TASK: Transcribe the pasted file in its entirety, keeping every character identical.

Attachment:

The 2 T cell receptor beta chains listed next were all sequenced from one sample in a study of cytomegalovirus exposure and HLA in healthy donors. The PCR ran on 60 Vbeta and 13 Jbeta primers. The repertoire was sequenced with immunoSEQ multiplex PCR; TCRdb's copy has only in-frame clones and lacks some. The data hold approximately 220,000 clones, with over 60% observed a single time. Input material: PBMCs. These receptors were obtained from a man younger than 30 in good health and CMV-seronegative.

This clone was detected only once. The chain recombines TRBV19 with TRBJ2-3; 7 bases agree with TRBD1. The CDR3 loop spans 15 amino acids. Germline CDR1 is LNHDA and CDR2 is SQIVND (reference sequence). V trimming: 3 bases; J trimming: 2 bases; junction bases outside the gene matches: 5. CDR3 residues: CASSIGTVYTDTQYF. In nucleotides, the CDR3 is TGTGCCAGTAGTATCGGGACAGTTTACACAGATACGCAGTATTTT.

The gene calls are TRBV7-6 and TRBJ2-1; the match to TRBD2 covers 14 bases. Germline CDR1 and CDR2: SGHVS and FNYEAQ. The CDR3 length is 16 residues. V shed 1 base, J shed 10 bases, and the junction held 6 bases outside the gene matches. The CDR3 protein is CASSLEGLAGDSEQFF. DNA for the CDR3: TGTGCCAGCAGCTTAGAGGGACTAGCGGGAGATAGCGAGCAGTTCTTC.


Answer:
The 2 T cell receptor beta chains listed next were all sequenced from one sample in a study of cytomegalovirus exposure and HLA in healthy donors. The PCR ran on 60 Vbeta and 13 Jbeta primers. The repertoire was sequenced with immunoSEQ multiplex PCR; TCRdb's copy has only in-frame clones and lacks some. The data hold approximately 220,000 clones, with over 60% observed a single time. Input material: PBMCs. These receptors were obtained from a man younger than 30 in good health and CMV-seronegative.

This clone was detected only once. The chain recombines TRBV19 with TRBJ2-3; 7 bases agree with TRBD1. The CDR3 loop spans 15 amino acids. Germline CDR1 is LNHDA and CDR2 is SQIVND (reference sequence). V trimming: 3 bases; J trimming: 2 bases; junction bases outside the gene matches: 5. CDR3 residues: CASSIGTVYTDTQYF. In nucleotides, the CDR3 is TGTGCCAGTAGTATCGGGACAGTTTACACAGATACGCAGTATTTT.

The gene calls are TRBV7-6 and TRBJ2-1; the match to TRBD2 covers 14 bases. Germline CDR1 and CDR2: SGHVS and FNYEAQ. The CDR3 length is 16 residues. V shed 1 base, J shed 10 bases, and the junction held 6 bases outside the gene matches. The CDR3 protein is CASSLEGLAGDSEQFF. DNA for the CDR3: TGTGCCAGCAGCTTAGAGGGACTAGCGGGAGATAGCGAGCAGTTCTTC.